Friday, July 31, 2015

Meroe on the Orontes


Alice C. Linsley


The ancient capital of the Kushite kingdom was Meroe in modern Sudan. It had a later sister city called Meroe on the Orontes in Turkey.  Meroe ad Orontes was a high place before the establishment of the city of Antioch (Antakya, Hatay) in 307 BC by Antigonus, one of Alexander the Great's generals. Antioch became the most important city, with 500,000 inhabitants in the 2nd Century AD.

Antioch played a great role in the early development of Christianity. The oldest known church was in a cave on the outskirts of the city. It was visited by Pope Paul VI in 1962. Both St. Peter and St. Paul lived at Antioch for many years. The elders of the Antioch church commissioned Paul and Barnabas to be missionaries to the Gentiles of Asia Minor. The early Christians were first called followers of “the Way” and then for the first time they were called “Christians” at Antioch. Acts 11:26 tells us that it was the Cypriot-born Barnabas (Bar-Nabas, son of Nabas/Prophet) who brought Paul before the elders at Antioch. “So for a whole year Barnabas and Saul met with the church and taught great numbers of people. The disciples were called Christians first at Antioch.”

St. Ignatius was chosen to serve as Bishop of Antioch after St. Evodius, who died around AD 67. Antioch was the birth place of John Chrysostom, who died in 407 A.D.

Nicolas the deacon of the Seven Deacons was a proselyte of Antioch. Christians who dispersed after Stephen's martyrdom preached at Antioch.  From Antioch the church sent charity by the hands of Barnabas and Saul to the brethren at Jerusalem who were suffering during a time of famine.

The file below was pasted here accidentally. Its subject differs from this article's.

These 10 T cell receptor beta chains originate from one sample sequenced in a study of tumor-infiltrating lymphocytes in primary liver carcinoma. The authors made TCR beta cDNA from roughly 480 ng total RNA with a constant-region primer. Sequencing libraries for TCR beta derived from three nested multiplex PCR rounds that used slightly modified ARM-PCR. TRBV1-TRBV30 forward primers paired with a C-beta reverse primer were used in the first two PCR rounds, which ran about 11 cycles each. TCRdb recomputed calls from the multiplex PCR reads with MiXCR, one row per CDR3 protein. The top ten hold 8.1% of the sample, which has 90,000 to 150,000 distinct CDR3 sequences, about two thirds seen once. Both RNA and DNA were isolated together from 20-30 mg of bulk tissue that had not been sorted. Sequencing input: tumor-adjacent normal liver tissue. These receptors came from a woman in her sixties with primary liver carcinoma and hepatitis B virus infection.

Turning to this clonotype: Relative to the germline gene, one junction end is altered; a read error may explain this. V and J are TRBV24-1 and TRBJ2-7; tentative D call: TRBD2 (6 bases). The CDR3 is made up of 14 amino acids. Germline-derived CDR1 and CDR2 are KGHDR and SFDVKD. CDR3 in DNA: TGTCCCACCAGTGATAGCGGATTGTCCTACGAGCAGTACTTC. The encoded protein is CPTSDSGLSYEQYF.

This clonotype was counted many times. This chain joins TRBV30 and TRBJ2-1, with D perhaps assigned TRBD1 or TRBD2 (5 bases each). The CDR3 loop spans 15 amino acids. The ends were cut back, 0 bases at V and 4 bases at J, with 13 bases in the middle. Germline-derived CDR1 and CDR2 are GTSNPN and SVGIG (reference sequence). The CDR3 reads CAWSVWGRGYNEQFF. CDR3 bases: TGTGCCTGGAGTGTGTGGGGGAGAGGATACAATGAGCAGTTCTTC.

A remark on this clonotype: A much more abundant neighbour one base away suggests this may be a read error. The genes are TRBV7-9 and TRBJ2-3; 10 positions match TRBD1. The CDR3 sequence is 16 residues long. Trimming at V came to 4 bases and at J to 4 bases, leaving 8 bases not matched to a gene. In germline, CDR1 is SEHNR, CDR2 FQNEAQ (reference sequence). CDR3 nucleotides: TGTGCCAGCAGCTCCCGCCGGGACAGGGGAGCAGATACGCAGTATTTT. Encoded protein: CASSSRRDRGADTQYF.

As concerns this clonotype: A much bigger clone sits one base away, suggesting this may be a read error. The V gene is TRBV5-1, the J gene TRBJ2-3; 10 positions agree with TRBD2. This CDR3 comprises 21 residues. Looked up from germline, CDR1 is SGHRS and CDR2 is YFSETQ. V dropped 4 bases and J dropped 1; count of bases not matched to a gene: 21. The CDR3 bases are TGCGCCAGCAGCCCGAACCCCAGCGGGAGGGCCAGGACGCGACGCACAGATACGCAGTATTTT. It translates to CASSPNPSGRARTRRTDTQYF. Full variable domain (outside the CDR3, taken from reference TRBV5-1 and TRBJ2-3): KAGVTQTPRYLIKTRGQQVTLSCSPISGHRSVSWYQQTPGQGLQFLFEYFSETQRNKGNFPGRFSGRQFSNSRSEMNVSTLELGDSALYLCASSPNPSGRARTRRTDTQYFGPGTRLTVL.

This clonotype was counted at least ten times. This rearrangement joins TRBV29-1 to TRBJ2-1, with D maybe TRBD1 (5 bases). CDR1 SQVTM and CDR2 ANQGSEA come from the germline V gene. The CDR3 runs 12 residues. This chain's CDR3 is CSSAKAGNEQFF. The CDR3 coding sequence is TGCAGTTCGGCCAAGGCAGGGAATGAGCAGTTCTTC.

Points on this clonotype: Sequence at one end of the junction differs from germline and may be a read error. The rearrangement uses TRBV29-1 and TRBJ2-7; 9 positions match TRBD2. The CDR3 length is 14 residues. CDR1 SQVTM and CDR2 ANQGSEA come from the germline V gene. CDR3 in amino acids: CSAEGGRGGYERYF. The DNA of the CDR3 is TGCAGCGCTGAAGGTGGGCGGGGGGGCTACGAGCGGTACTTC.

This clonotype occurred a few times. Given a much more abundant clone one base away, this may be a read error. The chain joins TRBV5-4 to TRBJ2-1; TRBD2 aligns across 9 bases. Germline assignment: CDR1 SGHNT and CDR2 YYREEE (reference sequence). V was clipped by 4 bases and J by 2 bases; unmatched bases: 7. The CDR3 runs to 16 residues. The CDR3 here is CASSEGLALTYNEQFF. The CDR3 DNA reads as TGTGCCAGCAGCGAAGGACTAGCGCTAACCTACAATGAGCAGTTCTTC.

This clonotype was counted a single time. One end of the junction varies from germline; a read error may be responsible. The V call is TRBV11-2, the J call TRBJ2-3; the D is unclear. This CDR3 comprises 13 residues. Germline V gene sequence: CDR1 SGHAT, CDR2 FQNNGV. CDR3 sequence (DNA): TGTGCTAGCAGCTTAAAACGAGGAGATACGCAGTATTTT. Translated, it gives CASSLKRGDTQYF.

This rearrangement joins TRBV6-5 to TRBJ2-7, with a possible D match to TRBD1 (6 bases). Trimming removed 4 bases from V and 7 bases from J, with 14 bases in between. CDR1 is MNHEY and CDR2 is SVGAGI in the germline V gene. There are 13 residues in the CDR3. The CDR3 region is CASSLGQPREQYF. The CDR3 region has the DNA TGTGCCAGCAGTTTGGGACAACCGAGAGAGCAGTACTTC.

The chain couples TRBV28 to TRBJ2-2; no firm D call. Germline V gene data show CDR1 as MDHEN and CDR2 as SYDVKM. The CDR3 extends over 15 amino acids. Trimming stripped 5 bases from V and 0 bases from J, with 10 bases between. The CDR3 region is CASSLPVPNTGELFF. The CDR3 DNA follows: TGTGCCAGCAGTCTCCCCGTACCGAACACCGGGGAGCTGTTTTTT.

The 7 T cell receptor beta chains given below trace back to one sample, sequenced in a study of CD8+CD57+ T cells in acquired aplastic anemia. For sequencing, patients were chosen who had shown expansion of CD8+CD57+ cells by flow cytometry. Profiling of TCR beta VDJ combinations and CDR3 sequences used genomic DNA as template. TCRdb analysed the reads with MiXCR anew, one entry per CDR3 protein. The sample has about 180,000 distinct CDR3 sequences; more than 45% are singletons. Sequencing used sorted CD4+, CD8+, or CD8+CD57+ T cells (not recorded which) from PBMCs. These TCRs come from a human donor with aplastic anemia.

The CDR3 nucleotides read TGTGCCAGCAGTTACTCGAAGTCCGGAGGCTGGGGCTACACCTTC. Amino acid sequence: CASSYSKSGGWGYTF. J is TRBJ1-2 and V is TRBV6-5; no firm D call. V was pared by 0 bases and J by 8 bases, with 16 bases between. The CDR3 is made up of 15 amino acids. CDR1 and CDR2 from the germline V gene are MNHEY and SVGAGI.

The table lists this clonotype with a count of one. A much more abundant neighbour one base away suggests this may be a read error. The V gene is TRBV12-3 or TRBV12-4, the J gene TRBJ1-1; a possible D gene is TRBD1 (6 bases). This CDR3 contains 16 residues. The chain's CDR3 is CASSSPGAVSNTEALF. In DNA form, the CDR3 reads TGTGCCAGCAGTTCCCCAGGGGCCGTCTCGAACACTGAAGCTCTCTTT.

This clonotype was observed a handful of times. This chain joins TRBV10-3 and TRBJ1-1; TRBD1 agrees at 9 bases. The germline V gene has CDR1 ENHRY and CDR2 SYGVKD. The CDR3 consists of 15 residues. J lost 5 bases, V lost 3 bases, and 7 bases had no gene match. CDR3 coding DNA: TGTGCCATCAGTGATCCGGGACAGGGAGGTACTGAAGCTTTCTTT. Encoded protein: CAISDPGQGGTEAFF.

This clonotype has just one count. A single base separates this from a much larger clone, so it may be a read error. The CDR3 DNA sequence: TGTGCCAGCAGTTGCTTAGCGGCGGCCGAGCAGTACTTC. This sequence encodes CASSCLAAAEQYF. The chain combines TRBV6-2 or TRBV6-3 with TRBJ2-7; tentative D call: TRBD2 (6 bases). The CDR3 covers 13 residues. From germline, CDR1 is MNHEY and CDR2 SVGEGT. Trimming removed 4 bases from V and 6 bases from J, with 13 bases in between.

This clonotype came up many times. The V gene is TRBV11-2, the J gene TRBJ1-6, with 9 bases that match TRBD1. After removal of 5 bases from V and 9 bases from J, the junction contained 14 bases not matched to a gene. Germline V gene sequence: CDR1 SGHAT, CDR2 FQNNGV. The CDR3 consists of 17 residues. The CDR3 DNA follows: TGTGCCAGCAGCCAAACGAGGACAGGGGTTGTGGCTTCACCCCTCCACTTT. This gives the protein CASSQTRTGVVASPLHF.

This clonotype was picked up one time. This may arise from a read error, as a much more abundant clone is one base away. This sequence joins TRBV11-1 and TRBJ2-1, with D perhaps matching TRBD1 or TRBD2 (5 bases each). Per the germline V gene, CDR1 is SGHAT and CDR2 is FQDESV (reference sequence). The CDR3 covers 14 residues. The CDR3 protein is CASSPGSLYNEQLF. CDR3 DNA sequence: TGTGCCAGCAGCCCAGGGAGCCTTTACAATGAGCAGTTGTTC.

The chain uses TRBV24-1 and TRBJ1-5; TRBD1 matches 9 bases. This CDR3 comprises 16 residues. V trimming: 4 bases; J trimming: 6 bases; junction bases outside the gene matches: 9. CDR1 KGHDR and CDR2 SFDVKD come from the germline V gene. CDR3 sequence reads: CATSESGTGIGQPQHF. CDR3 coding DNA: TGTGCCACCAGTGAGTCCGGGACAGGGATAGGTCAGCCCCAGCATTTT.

The pre-Antioch Meroe was built on the precipice of Mt. Silpius in modern Turkey. In ancient times, the Orontes River (the Draco, the Asi) was the chief river of the Levant and had sufficient depth for sail boats to come up the river from the Mediterranean near modern Beirut in Lebanon. This was aided by the north-flowing currents. Thus Meroe, and later Antioch, became port cities. The fortress on the spur of Mount Silpius was named IO, which means “pillared place dedicated to the Creator.” The O was a solar image. The sun was the emblem of the Creator. Heliopolis (Biblical On) was called “Iunu” which means place of pillars because it was constructed with many pillars.

Antioch was built at the bend in the river to the north of the craggy ascent of Mount Silpius, which rose abruptly on the south. The IO fortress was about 300 miles from Jerusalem and about 2185 miles from Meroe in Sudan.